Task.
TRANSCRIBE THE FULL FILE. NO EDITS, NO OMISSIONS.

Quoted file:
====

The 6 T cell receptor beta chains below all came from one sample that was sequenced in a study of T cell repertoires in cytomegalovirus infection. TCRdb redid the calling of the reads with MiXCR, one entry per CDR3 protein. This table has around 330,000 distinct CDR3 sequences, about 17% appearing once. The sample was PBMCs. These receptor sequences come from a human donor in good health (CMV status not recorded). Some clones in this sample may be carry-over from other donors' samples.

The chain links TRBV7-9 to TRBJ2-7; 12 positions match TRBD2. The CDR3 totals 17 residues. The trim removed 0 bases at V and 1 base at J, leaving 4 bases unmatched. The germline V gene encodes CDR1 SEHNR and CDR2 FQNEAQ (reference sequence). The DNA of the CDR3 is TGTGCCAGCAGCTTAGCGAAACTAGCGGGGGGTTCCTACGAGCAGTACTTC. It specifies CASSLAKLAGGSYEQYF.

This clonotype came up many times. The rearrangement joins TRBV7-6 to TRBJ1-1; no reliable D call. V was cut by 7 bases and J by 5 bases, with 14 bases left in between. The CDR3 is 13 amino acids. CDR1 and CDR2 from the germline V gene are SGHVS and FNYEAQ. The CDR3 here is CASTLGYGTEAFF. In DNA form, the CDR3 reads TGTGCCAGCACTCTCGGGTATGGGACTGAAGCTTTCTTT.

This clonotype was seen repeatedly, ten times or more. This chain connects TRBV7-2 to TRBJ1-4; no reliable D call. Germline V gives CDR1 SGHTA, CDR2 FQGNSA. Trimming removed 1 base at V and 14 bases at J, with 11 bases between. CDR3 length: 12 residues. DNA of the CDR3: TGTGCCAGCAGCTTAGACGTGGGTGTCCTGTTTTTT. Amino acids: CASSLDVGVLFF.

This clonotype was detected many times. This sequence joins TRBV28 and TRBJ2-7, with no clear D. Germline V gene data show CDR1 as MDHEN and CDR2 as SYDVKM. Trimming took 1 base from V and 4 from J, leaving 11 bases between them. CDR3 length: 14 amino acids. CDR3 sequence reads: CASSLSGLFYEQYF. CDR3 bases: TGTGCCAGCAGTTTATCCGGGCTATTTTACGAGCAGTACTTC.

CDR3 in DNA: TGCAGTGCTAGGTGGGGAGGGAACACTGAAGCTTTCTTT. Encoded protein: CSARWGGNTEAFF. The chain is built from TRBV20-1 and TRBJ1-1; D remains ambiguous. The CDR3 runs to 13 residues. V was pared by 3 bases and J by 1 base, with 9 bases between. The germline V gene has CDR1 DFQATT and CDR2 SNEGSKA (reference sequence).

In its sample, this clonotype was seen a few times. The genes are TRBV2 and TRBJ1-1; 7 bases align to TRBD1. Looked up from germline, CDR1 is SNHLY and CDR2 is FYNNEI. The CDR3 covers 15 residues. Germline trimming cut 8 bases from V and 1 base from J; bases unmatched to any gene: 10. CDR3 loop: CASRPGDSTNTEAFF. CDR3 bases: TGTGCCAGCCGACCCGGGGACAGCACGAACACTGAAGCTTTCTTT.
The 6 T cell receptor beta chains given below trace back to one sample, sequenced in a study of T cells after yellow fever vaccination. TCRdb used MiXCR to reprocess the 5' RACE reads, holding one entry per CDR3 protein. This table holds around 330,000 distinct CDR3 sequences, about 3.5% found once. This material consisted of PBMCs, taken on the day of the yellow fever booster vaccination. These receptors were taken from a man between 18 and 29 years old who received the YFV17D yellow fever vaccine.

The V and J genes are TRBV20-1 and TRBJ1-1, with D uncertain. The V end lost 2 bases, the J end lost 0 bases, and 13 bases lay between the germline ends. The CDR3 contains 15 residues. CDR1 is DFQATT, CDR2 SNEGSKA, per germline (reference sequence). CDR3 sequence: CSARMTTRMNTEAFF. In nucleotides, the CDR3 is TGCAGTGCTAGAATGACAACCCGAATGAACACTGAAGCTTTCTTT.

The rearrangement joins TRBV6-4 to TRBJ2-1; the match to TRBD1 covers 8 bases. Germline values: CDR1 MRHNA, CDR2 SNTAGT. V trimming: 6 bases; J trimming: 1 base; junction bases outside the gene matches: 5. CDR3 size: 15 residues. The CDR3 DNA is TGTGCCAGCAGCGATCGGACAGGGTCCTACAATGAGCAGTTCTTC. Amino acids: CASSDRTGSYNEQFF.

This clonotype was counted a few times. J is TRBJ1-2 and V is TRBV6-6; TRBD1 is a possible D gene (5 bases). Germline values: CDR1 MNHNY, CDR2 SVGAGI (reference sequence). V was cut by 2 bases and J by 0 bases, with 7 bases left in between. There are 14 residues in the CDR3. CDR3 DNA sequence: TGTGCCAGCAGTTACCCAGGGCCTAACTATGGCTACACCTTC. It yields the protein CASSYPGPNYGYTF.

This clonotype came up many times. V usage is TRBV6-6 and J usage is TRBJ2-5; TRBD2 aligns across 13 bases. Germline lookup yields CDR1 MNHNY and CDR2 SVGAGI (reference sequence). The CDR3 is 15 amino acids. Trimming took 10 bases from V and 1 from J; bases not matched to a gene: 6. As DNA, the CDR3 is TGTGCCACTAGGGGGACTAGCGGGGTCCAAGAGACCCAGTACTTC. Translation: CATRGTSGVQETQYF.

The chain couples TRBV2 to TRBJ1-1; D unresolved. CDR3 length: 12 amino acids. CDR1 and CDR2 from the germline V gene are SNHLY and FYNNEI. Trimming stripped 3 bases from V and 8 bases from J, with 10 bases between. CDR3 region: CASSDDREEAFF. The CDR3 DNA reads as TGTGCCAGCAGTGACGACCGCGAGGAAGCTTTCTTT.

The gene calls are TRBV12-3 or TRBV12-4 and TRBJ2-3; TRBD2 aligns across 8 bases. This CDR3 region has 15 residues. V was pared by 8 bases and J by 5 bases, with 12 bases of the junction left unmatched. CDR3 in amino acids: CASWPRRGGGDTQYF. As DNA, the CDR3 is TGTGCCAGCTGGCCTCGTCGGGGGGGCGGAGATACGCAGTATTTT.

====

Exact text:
The 6 T cell receptor beta chains below all came from one sample that was sequenced in a study of T cell repertoires in cytomegalovirus infection. TCRdb redid the calling of the reads with MiXCR, one entry per CDR3 protein. This table has around 330,000 distinct CDR3 sequences, about 17% appearing once. The sample was PBMCs. These receptor sequences come from a human donor in good health (CMV status not recorded). Some clones in this sample may be carry-over from other donors' samples.

The chain links TRBV7-9 to TRBJ2-7; 12 positions match TRBD2. The CDR3 totals 17 residues. The trim removed 0 bases at V and 1 base at J, leaving 4 bases unmatched. The germline V gene encodes CDR1 SEHNR and CDR2 FQNEAQ (reference sequence). The DNA of the CDR3 is TGTGCCAGCAGCTTAGCGAAACTAGCGGGGGGTTCCTACGAGCAGTACTTC. It specifies CASSLAKLAGGSYEQYF.

This clonotype came up many times. The rearrangement joins TRBV7-6 to TRBJ1-1; no reliable D call. V was cut by 7 bases and J by 5 bases, with 14 bases left in between. The CDR3 is 13 amino acids. CDR1 and CDR2 from the germline V gene are SGHVS and FNYEAQ. The CDR3 here is CASTLGYGTEAFF. In DNA form, the CDR3 reads TGTGCCAGCACTCTCGGGTATGGGACTGAAGCTTTCTTT.

This clonotype was seen repeatedly, ten times or more. This chain connects TRBV7-2 to TRBJ1-4; no reliable D call. Germline V gives CDR1 SGHTA, CDR2 FQGNSA. Trimming removed 1 base at V and 14 bases at J, with 11 bases between. CDR3 length: 12 residues. DNA of the CDR3: TGTGCCAGCAGCTTAGACGTGGGTGTCCTGTTTTTT. Amino acids: CASSLDVGVLFF.

This clonotype was detected many times. This sequence joins TRBV28 and TRBJ2-7, with no clear D. Germline V gene data show CDR1 as MDHEN and CDR2 as SYDVKM. Trimming took 1 base from V and 4 from J, leaving 11 bases between them. CDR3 length: 14 amino acids. CDR3 sequence reads: CASSLSGLFYEQYF. CDR3 bases: TGTGCCAGCAGTTTATCCGGGCTATTTTACGAGCAGTACTTC.

CDR3 in DNA: TGCAGTGCTAGGTGGGGAGGGAACACTGAAGCTTTCTTT. Encoded protein: CSARWGGNTEAFF. The chain is built from TRBV20-1 and TRBJ1-1; D remains ambiguous. The CDR3 runs to 13 residues. V was pared by 3 bases and J by 1 base, with 9 bases between. The germline V gene has CDR1 DFQATT and CDR2 SNEGSKA (reference sequence).

In its sample, this clonotype was seen a few times. The genes are TRBV2 and TRBJ1-1; 7 bases align to TRBD1. Looked up from germline, CDR1 is SNHLY and CDR2 is FYNNEI. The CDR3 covers 15 residues. Germline trimming cut 8 bases from V and 1 base from J; bases unmatched to any gene: 10. CDR3 loop: CASRPGDSTNTEAFF. CDR3 bases: TGTGCCAGCCGACCCGGGGACAGCACGAACACTGAAGCTTTCTTT.
The 6 T cell receptor beta chains given below trace back to one sample, sequenced in a study of T cells after yellow fever vaccination. TCRdb used MiXCR to reprocess the 5' RACE reads, holding one entry per CDR3 protein. This table holds around 330,000 distinct CDR3 sequences, about 3.5% found once. This material consisted of PBMCs, taken on the day of the yellow fever booster vaccination. These receptors were taken from a man between 18 and 29 years old who received the YFV17D yellow fever vaccine.

The V and J genes are TRBV20-1 and TRBJ1-1, with D uncertain. The V end lost 2 bases, the J end lost 0 bases, and 13 bases lay between the germline ends. The CDR3 contains 15 residues. CDR1 is DFQATT, CDR2 SNEGSKA, per germline (reference sequence). CDR3 sequence: CSARMTTRMNTEAFF. In nucleotides, the CDR3 is TGCAGTGCTAGAATGACAACCCGAATGAACACTGAAGCTTTCTTT.

The rearrangement joins TRBV6-4 to TRBJ2-1; the match to TRBD1 covers 8 bases. Germline values: CDR1 MRHNA, CDR2 SNTAGT. V trimming: 6 bases; J trimming: 1 base; junction bases outside the gene matches: 5. CDR3 size: 15 residues. The CDR3 DNA is TGTGCCAGCAGCGATCGGACAGGGTCCTACAATGAGCAGTTCTTC. Amino acids: CASSDRTGSYNEQFF.

This clonotype was counted a few times. J is TRBJ1-2 and V is TRBV6-6; TRBD1 is a possible D gene (5 bases). Germline values: CDR1 MNHNY, CDR2 SVGAGI (reference sequence). V was cut by 2 bases and J by 0 bases, with 7 bases left in between. There are 14 residues in the CDR3. CDR3 DNA sequence: TGTGCCAGCAGTTACCCAGGGCCTAACTATGGCTACACCTTC. It yields the protein CASSYPGPNYGYTF.

This clonotype came up many times. V usage is TRBV6-6 and J usage is TRBJ2-5; TRBD2 aligns across 13 bases. Germline lookup yields CDR1 MNHNY and CDR2 SVGAGI (reference sequence). The CDR3 is 15 amino acids. Trimming took 10 bases from V and 1 from J; bases not matched to a gene: 6. As DNA, the CDR3 is TGTGCCACTAGGGGGACTAGCGGGGTCCAAGAGACCCAGTACTTC. Translation: CATRGTSGVQETQYF.

The chain couples TRBV2 to TRBJ1-1; D unresolved. CDR3 length: 12 amino acids. CDR1 and CDR2 from the germline V gene are SNHLY and FYNNEI. Trimming stripped 3 bases from V and 8 bases from J, with 10 bases between. CDR3 region: CASSDDREEAFF. The CDR3 DNA reads as TGTGCCAGCAGTGACGACCGCGAGGAAGCTTTCTTT.

The gene calls are TRBV12-3 or TRBV12-4 and TRBJ2-3; TRBD2 aligns across 8 bases. This CDR3 region has 15 residues. V was pared by 8 bases and J by 5 bases, with 12 bases of the junction left unmatched. CDR3 in amino acids: CASWPRRGGGDTQYF. As DNA, the CDR3 is TGTGCCAGCTGGCCTCGTCGGGGGGGCGGAGATACGCAGTATTTT.